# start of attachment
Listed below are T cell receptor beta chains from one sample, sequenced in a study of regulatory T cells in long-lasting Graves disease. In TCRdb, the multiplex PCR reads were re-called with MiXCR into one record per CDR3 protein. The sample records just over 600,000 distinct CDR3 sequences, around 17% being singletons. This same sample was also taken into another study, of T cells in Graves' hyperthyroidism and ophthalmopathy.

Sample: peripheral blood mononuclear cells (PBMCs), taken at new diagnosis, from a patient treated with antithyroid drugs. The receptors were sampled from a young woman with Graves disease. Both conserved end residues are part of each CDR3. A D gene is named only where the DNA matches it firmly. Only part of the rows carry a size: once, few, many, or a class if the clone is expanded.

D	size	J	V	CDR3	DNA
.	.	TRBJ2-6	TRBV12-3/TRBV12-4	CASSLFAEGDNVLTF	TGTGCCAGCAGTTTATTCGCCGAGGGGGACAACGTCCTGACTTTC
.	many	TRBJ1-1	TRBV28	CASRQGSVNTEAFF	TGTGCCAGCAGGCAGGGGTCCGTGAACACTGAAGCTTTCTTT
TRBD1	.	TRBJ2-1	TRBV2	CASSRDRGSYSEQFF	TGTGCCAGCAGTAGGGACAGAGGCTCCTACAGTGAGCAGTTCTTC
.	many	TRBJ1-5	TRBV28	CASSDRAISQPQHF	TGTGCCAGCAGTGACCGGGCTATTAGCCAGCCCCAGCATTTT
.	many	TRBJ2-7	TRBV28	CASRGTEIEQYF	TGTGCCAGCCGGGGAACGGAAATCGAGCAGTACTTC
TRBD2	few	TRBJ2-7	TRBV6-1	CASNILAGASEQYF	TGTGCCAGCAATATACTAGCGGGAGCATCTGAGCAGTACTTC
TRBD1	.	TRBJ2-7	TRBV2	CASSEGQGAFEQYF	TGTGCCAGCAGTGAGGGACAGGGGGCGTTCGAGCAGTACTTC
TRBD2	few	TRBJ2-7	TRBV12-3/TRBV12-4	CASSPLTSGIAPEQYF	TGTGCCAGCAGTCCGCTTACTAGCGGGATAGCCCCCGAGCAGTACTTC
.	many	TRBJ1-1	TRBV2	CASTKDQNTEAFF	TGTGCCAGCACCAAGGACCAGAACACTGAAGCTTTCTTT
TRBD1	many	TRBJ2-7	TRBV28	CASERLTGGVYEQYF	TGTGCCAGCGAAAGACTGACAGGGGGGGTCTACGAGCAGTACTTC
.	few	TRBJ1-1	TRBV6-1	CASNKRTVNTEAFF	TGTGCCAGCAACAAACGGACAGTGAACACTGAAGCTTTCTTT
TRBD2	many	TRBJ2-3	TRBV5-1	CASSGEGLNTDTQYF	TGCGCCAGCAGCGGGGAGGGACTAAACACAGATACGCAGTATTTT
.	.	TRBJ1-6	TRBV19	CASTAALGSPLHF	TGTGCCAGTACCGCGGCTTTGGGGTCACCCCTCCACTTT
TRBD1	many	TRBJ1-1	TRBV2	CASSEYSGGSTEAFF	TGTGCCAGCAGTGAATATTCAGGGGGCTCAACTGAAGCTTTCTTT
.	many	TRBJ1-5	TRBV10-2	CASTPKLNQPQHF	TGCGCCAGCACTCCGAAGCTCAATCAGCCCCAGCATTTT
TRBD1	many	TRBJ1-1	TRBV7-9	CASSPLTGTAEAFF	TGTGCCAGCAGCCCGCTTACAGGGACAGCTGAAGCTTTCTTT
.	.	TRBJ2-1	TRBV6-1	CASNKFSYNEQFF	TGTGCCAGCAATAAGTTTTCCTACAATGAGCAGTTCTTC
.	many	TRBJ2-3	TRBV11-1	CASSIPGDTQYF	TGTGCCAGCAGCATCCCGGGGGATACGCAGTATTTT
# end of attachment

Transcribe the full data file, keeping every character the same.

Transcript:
Listed below are T cell receptor beta chains from one sample, sequenced in a study of regulatory T cells in long-lasting Graves disease. In TCRdb, the multiplex PCR reads were re-called with MiXCR into one record per CDR3 protein. The sample records just over 600,000 distinct CDR3 sequences, around 17% being singletons. This same sample was also taken into another study, of T cells in Graves' hyperthyroidism and ophthalmopathy.

Sample: peripheral blood mononuclear cells (PBMCs), taken at new diagnosis, from a patient treated with antithyroid drugs. The receptors were sampled from a young woman with Graves disease. Both conserved end residues are part of each CDR3. A D gene is named only where the DNA matches it firmly. Only part of the rows carry a size: once, few, many, or a class if the clone is expanded.

D	size	J	V	CDR3	DNA
.	.	TRBJ2-6	TRBV12-3/TRBV12-4	CASSLFAEGDNVLTF	TGTGCCAGCAGTTTATTCGCCGAGGGGGACAACGTCCTGACTTTC
.	many	TRBJ1-1	TRBV28	CASRQGSVNTEAFF	TGTGCCAGCAGGCAGGGGTCCGTGAACACTGAAGCTTTCTTT
TRBD1	.	TRBJ2-1	TRBV2	CASSRDRGSYSEQFF	TGTGCCAGCAGTAGGGACAGAGGCTCCTACAGTGAGCAGTTCTTC
.	many	TRBJ1-5	TRBV28	CASSDRAISQPQHF	TGTGCCAGCAGTGACCGGGCTATTAGCCAGCCCCAGCATTTT
.	many	TRBJ2-7	TRBV28	CASRGTEIEQYF	TGTGCCAGCCGGGGAACGGAAATCGAGCAGTACTTC
TRBD2	few	TRBJ2-7	TRBV6-1	CASNILAGASEQYF	TGTGCCAGCAATATACTAGCGGGAGCATCTGAGCAGTACTTC
TRBD1	.	TRBJ2-7	TRBV2	CASSEGQGAFEQYF	TGTGCCAGCAGTGAGGGACAGGGGGCGTTCGAGCAGTACTTC
TRBD2	few	TRBJ2-7	TRBV12-3/TRBV12-4	CASSPLTSGIAPEQYF	TGTGCCAGCAGTCCGCTTACTAGCGGGATAGCCCCCGAGCAGTACTTC
.	many	TRBJ1-1	TRBV2	CASTKDQNTEAFF	TGTGCCAGCACCAAGGACCAGAACACTGAAGCTTTCTTT
TRBD1	many	TRBJ2-7	TRBV28	CASERLTGGVYEQYF	TGTGCCAGCGAAAGACTGACAGGGGGGGTCTACGAGCAGTACTTC
.	few	TRBJ1-1	TRBV6-1	CASNKRTVNTEAFF	TGTGCCAGCAACAAACGGACAGTGAACACTGAAGCTTTCTTT
TRBD2	many	TRBJ2-3	TRBV5-1	CASSGEGLNTDTQYF	TGCGCCAGCAGCGGGGAGGGACTAAACACAGATACGCAGTATTTT
.	.	TRBJ1-6	TRBV19	CASTAALGSPLHF	TGTGCCAGTACCGCGGCTTTGGGGTCACCCCTCCACTTT
TRBD1	many	TRBJ1-1	TRBV2	CASSEYSGGSTEAFF	TGTGCCAGCAGTGAATATTCAGGGGGCTCAACTGAAGCTTTCTTT
.	many	TRBJ1-5	TRBV10-2	CASTPKLNQPQHF	TGCGCCAGCACTCCGAAGCTCAATCAGCCCCAGCATTTT
TRBD1	many	TRBJ1-1	TRBV7-9	CASSPLTGTAEAFF	TGTGCCAGCAGCCCGCTTACAGGGACAGCTGAAGCTTTCTTT
.	.	TRBJ2-1	TRBV6-1	CASNKFSYNEQFF	TGTGCCAGCAATAAGTTTTCCTACAATGAGCAGTTCTTC
.	many	TRBJ2-3	TRBV11-1	CASSIPGDTQYF	TGTGCCAGCAGCATCCCGGGGGATACGCAGTATTTT